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Is it time for all motor vehicles to be fitted with a black box?

Discussion in 'off topic' started by S-Man, Jul 20, 2021.

  1. Tony Lockhart

    Tony Lockhart Avoiding Stress, at Every Opportunity

    No such thing as zero emissions. The energy comes from somewhere, and could be used for something else.
     
    Woodface likes this.
  2. KrisW

    KrisW pfm Member

    @Tony Lockhart - that’s it, and more succinctly than I’d written.

    There are other factors too: tyre wear increases dramatically above 120 km/h, producing lots of nasty microplastic particles that pollute waterways.
     
    Tony Lockhart likes this.
  3. SteveG

    SteveG pfm Member

    I've not seen any signs of attempted enforcement of the 20mph zones in Edinburgh (and can't even think of one that has a speed camera in it) - in fact I recall something being said by the police at the time that enforcing 20mph zones wasn't a priority.
     
  4. Woodface

    Woodface pfm Member

    20mph zones is the only significant lowering. Smart motorways reduce speed when there is congestion or accidents. Cars keep getting faster & bigger but we have not evolved into better drivers. Whenever a safer/greener method of transport is mooted car drivers always kick up a stink. Our entire transport infrastructure is geared around cars it’s not too much to ask for a little restraint when it comes to speed. Other forms of transport are available.
     
    tiggers likes this.
  5. CHE

    CHE pfm Member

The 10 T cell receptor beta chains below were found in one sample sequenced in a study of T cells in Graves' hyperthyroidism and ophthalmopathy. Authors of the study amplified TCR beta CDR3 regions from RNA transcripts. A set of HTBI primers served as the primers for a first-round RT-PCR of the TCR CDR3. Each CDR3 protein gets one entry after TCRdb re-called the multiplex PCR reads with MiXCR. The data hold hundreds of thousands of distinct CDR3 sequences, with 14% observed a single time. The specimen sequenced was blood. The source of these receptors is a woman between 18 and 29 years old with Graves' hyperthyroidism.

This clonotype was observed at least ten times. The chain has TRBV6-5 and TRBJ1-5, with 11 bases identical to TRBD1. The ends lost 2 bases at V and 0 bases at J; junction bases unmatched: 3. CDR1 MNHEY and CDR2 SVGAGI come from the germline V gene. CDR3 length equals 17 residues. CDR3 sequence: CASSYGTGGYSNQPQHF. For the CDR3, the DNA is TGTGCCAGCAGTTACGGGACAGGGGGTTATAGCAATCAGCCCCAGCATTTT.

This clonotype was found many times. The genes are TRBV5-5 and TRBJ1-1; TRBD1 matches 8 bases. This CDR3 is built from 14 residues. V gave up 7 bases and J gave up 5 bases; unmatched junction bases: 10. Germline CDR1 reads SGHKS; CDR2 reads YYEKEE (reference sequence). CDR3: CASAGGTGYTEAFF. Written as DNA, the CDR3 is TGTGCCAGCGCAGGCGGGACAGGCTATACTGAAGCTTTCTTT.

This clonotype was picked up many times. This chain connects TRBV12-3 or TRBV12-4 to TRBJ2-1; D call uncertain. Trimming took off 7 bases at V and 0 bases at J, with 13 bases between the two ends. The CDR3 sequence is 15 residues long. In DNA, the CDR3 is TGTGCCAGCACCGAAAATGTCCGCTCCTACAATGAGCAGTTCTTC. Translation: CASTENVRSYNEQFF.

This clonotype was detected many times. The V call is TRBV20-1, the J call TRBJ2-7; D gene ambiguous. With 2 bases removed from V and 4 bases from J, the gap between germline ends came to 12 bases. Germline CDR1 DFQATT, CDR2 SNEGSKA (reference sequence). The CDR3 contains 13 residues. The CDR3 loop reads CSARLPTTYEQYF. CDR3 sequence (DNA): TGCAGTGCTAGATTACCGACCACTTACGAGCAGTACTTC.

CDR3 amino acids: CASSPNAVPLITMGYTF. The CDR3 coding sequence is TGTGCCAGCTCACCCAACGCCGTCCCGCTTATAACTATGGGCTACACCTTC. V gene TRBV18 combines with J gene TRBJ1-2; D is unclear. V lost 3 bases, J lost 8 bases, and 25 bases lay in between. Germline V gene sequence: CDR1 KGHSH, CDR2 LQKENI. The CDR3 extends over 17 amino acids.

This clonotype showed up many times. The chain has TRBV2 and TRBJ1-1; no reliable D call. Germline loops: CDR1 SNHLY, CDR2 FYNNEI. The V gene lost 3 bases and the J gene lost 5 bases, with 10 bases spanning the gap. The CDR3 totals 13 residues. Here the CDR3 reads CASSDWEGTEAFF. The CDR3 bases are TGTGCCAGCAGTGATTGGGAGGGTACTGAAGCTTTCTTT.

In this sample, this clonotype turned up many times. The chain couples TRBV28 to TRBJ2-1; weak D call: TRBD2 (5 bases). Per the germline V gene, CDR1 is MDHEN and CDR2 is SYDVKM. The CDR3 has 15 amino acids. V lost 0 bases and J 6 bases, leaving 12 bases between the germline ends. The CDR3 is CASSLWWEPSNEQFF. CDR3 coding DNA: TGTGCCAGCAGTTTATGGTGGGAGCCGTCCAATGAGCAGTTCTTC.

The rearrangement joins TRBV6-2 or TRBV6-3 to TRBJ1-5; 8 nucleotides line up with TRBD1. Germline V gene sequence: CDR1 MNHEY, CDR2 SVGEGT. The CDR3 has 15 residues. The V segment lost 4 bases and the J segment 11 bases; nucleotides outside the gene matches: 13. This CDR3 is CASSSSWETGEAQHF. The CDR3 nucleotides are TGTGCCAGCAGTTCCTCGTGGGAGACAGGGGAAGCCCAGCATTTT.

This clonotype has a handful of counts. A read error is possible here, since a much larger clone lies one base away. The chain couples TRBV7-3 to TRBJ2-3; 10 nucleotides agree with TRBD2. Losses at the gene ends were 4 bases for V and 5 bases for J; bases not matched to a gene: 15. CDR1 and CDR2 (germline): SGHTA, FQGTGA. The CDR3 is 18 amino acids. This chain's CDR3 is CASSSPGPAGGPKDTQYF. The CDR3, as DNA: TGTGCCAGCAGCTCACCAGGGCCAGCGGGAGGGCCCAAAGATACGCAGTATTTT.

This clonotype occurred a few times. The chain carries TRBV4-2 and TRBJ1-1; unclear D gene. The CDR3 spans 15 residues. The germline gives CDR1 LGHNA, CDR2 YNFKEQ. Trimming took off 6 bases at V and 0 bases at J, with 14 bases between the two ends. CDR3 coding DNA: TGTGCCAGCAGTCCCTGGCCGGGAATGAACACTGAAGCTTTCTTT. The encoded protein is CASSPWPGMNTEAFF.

6. Woodface

    Woodface pfm Member

  7. Tony Lockhart

    Tony Lockhart Avoiding Stress, at Every Opportunity

    Speedometers aren’t calibrated to be accurate under 30mph. There has been a challenge on Pistonheads over the years for someone to prove they’ve been collared for exceeding 20mph, I don’t think it has ever happened, unless maybe they were being silly and doing 50 for example.
     
  8. Funk

    Funk pfm Member

    Fair comment - it was one of the upper results when I searched. The messenger may be dodgy but the message isn't - here's a couple of government documents discussing it:

    http://data.parliament.uk/Deposited...DfTCircular01-2013SettingLocalSpeedLimits.pdf

    Page 11: "34. Mean speed and 85th percentile speed (the speed at or below which 85% of vehicles are travelling) are the most commonly used measures of actual traffic speed. Traffic authorities should continue to routinely collect and assess both, but mean speeds should be used as the basis for determining local speed limits.

    35.For the majority of roads there is a consistent relationship between mean speed and 85th percentile speed. Where this is not the case, it will usually indicate that drivers have difficulty in deciding the appropriate speed for the road, suggesting that a better match between road design and speed limit is required. It may be necessary to consider additional measures to reduce the larger than normal difference between mean and 85th percentile speeds or to bring the speed distribution more in line with typical distributions. The aim for local speed limits should be to align the speed limit to the conditions of the road and road environment."

    https://www.standardsforhighways.co.uk/prod/attachments/8995b012-dac8-4ee3-a8a8-03da2e5c2ae4